Some Suns players took exception to Williamson’s slam, which happened with 1.9 seconds left to put the Pelicans up by double-digits. As the clock expired in New Orleans’ 128-117 win, tempers flared as both benches cleared onto the court.
“The game was pretty much over and they just kept playing,” Payne said. “I felt like there was just no sportsmanship and we don’t really like that. We do the right thing. I felt like they should’ve done the right thing and they didn’t. We didn’t take it well and we don’t like to lose either. The game was over, no shot clock. They can hold the ball.”
Pelicans guard CJ McCollum, when asked about Payne’s postgame remarks, gave a simple answer.
“They got to get back on defense if they don’t want us to dunk the ball,” McCollum said. “Get back on defense.”
Replays of the game’s final seconds showed Pelicans coach Willie Green stepping between Alvarado and Paul after the clock expired. When Green stepped in, players and coaches from both teams joined in, though only words were exchanged.
When asked about the dustup afterward, both Alvarado and Paul tried to downplay the event.
“I don’t really remember what happened,” Alvarado said. “I’m just glad we got the win.”
Said Paul: “It’s excitement at the end of the game. It happens all the time and it is what it is. Ain’t nobody fighting. Ain’t nobody doing nothing.”
Alvarado and Paul became very acquainted with each other during the playoffs last season when the Suns ousted the Pelicans in six games. Alvarado, the undrafted player from Georgia Tech, relished going after a seasoned NBA veteran like Paul. In the deciding Game 6, Paul elbowed Alvarado in the face on the way to the goal, chipping Alvarado’s tooth. Alvarado also suffered a kick to the groin from Paul in Game 5 of that series.
Paul was seemingly in no mood to discuss Alvarado after Friday’s game, and Alvarado wouldn’t address Paul by name. Alvarado was originally listed as questionable for the game because of a rib contusion. But it wasn’t enough to keep him off the floor on Friday night.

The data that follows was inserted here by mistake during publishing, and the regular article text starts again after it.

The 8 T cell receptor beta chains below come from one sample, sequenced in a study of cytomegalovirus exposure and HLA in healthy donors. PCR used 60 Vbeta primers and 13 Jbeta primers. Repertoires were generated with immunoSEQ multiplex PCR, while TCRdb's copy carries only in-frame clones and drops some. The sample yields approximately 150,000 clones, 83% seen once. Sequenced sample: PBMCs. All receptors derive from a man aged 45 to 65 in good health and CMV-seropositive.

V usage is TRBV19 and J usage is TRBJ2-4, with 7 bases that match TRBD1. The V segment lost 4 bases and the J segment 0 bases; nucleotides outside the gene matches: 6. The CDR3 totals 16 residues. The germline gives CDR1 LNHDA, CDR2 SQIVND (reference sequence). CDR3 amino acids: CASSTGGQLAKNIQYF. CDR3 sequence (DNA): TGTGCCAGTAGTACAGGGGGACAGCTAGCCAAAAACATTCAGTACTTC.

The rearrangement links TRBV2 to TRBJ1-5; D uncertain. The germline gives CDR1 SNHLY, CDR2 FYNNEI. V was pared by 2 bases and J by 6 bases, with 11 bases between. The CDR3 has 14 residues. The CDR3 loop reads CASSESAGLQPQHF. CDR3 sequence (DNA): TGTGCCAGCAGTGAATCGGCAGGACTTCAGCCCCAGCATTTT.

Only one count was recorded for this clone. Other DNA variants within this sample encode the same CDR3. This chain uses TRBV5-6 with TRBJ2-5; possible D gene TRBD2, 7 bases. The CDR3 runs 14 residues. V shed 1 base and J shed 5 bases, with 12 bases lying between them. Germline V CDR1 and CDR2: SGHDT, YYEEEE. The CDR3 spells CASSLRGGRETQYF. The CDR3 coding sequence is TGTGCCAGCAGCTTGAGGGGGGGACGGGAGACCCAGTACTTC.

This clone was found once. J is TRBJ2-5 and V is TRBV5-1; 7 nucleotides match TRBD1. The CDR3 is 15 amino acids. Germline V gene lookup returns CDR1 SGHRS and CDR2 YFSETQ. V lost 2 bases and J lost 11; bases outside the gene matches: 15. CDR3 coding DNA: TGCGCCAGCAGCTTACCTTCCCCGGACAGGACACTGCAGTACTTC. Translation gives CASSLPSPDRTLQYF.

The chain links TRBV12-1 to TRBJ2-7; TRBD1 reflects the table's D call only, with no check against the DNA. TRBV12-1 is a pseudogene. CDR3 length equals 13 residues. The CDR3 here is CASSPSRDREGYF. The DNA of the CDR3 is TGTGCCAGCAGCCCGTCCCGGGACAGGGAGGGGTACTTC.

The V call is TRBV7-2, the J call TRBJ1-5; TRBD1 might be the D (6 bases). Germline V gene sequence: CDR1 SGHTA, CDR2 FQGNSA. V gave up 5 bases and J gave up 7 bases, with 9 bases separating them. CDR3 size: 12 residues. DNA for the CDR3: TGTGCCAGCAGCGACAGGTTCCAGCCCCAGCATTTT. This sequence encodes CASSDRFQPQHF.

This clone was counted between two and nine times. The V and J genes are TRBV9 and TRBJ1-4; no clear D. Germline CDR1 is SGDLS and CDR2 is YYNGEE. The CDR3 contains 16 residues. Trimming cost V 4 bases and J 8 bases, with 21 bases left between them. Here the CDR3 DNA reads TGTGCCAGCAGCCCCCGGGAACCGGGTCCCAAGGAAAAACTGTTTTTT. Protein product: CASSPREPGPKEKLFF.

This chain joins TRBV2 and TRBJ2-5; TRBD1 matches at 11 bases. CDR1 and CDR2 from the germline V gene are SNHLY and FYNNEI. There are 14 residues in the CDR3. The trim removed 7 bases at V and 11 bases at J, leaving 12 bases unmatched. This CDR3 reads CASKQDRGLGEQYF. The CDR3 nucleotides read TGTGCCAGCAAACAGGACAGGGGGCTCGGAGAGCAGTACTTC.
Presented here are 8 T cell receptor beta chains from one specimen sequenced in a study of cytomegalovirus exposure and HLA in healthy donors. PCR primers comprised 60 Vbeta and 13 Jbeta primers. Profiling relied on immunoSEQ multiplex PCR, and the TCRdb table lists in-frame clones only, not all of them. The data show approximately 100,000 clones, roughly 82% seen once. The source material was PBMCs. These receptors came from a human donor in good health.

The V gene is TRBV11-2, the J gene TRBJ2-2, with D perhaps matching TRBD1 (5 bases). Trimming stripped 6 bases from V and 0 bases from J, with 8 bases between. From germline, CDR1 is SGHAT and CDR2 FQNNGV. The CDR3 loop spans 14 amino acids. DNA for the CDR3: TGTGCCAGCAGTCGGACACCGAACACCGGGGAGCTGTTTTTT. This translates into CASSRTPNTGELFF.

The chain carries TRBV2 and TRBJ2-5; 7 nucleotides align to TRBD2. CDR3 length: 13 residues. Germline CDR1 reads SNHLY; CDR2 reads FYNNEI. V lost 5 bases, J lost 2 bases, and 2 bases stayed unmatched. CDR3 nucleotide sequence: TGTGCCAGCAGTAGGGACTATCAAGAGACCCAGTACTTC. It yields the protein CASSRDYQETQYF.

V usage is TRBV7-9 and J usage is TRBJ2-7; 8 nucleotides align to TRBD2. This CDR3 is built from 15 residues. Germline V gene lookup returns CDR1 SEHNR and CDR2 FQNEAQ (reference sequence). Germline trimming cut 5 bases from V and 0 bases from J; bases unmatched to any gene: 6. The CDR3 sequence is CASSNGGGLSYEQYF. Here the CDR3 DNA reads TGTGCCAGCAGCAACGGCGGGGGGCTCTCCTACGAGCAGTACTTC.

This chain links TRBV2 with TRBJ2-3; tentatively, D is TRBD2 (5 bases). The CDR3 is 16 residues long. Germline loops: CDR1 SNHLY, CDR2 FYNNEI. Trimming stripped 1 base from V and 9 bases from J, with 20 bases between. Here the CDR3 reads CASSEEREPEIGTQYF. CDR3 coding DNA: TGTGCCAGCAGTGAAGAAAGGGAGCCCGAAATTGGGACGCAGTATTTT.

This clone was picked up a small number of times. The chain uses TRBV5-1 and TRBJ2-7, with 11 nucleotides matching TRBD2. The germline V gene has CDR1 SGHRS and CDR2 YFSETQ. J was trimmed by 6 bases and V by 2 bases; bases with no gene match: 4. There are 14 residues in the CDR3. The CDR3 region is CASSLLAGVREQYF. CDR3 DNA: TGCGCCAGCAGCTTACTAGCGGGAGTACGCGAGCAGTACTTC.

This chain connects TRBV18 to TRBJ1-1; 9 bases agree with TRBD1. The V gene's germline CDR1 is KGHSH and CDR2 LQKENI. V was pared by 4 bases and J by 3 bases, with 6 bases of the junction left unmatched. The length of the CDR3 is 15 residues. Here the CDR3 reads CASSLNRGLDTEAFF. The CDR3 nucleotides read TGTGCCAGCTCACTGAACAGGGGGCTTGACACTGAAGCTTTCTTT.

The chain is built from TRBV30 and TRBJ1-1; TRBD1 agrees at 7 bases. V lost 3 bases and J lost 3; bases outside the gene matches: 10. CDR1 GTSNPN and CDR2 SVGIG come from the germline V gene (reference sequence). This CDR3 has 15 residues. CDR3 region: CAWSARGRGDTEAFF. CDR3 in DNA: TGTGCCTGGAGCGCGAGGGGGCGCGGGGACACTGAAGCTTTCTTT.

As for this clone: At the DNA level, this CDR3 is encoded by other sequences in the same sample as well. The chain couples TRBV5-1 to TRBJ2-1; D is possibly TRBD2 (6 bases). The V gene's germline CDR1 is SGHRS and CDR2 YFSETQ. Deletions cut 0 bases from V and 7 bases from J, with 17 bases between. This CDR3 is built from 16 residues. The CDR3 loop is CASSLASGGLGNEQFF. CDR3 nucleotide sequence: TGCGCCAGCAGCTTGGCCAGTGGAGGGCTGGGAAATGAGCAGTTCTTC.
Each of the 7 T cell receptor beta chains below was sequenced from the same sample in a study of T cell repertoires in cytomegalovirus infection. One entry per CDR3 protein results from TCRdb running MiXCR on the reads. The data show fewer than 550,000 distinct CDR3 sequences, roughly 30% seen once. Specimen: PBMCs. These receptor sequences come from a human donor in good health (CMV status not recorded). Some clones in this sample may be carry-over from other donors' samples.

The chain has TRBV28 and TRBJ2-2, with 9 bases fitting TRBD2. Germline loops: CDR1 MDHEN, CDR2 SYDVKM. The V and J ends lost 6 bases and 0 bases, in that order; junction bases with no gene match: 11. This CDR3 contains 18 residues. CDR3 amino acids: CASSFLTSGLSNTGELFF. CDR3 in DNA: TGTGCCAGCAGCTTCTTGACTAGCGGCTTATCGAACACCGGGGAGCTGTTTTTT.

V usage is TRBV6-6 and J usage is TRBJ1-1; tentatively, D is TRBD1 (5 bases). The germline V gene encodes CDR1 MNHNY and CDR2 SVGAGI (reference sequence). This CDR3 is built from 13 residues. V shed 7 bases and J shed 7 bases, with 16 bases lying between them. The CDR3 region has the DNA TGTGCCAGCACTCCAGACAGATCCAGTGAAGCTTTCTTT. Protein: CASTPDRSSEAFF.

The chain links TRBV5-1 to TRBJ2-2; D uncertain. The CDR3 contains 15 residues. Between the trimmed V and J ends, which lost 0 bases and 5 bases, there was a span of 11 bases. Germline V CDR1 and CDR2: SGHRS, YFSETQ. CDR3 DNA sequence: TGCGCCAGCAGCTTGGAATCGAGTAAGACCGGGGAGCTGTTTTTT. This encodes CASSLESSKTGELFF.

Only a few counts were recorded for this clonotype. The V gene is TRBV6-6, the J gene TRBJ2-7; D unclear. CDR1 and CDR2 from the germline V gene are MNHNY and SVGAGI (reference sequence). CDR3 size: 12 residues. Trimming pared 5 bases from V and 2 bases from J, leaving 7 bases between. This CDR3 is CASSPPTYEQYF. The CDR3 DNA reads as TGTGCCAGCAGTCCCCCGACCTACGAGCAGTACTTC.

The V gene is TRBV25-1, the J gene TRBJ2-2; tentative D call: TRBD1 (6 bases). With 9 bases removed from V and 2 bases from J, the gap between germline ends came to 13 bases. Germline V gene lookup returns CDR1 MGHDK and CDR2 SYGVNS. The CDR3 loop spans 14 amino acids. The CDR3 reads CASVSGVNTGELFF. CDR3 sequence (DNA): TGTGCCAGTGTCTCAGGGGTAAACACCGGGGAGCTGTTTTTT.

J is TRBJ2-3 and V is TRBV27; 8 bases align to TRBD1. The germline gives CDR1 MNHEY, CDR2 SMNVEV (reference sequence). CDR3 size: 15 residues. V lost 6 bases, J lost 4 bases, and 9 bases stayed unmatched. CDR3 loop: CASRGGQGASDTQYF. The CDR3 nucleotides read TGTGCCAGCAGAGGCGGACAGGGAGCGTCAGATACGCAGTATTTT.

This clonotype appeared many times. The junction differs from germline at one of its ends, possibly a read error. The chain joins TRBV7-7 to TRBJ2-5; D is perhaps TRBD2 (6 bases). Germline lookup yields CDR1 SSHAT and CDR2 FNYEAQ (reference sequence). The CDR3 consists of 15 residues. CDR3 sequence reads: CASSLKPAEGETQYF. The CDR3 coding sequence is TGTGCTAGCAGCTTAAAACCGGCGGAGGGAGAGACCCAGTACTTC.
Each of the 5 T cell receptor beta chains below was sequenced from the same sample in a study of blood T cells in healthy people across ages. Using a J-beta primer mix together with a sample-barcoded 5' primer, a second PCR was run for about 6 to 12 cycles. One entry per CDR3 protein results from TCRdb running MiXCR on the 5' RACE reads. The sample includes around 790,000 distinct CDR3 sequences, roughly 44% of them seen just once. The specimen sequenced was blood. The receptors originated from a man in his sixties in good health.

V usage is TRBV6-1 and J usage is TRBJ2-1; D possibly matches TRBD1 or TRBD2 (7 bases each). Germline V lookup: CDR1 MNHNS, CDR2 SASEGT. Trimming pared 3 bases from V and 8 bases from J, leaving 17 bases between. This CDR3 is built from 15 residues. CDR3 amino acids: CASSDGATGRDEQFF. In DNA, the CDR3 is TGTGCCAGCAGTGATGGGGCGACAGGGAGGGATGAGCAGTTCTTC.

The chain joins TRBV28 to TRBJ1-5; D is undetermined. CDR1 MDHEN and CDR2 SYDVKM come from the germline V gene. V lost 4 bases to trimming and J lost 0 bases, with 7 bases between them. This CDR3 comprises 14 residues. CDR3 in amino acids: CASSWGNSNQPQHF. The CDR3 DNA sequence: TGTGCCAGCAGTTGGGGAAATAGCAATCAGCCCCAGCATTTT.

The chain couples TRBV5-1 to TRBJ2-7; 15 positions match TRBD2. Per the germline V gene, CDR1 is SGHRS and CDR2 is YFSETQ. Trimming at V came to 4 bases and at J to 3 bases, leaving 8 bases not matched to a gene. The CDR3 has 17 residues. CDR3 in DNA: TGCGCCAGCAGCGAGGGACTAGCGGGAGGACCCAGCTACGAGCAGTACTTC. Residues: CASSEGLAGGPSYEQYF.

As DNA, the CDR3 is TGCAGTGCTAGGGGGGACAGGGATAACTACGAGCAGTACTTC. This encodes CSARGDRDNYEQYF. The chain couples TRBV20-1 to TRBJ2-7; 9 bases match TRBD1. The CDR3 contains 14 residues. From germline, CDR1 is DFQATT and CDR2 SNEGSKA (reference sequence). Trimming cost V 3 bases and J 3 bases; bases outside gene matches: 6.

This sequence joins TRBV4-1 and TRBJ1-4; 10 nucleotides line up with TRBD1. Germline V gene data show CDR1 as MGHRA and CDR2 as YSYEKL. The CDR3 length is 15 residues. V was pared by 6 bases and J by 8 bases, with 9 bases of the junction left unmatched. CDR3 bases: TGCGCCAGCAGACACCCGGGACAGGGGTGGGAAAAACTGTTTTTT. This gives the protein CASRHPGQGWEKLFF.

“I wasn’t sitting out, 100 percent,” Alvarado said. “Not to care about anybody else, but if that person plays, I’m playing.”
Williamson wasn’t available for the playoff meeting with Phoenix because of a broken foot that wiped out his entire year. He said being eliminated by the Suns played a part in why he went up for that final dunk.
“That was a little out of character for me,” Williamson said. “But you’ve got to understand, I mean, you can understand it or not. They sent my teammates home last year.
“I missed all last year. I got carried away a little bit. I admit that. But you know, I was in that locker room when my brothers were down because the Suns sent us home last year. That’s a tough moment to be a part of. So in that moment, I got carried away. I admit that. … If they were to do the same thing, I wouldn’t have no problem with it.”
There won’t be much of a break between the teams either. The Pelicans, winners of six straight, host the Suns, losers of three in a row, again on Sunday afternoon.
While it was the Pelicans and Suns second meeting of the season, it was the first for Williamson, who missed the first game on Oct. 28 with lower back/right hip soreness.
Pelicans forward Larry Nance Jr. said he didn’t believe Williamson’s dunk itself was what caused the benches to clear and that it was more the emotions of the game.
“I think it was just one of those things. You got a lot of high level, high testosterone athletes out there and guys that are big and strong,” Nance said. “I’m glad it got separated before anything stupid happened.”
Williamson finished with a season-high 35 points, seven rebounds and four assists for the Pelicans, who improved to 17-8, tied for the best record in franchise history through 25 games (2002-03 and 2003-04). It also put the Pelicans a game up for the best record in the Western Conference over Memphis and 1.5 up on Phoenix.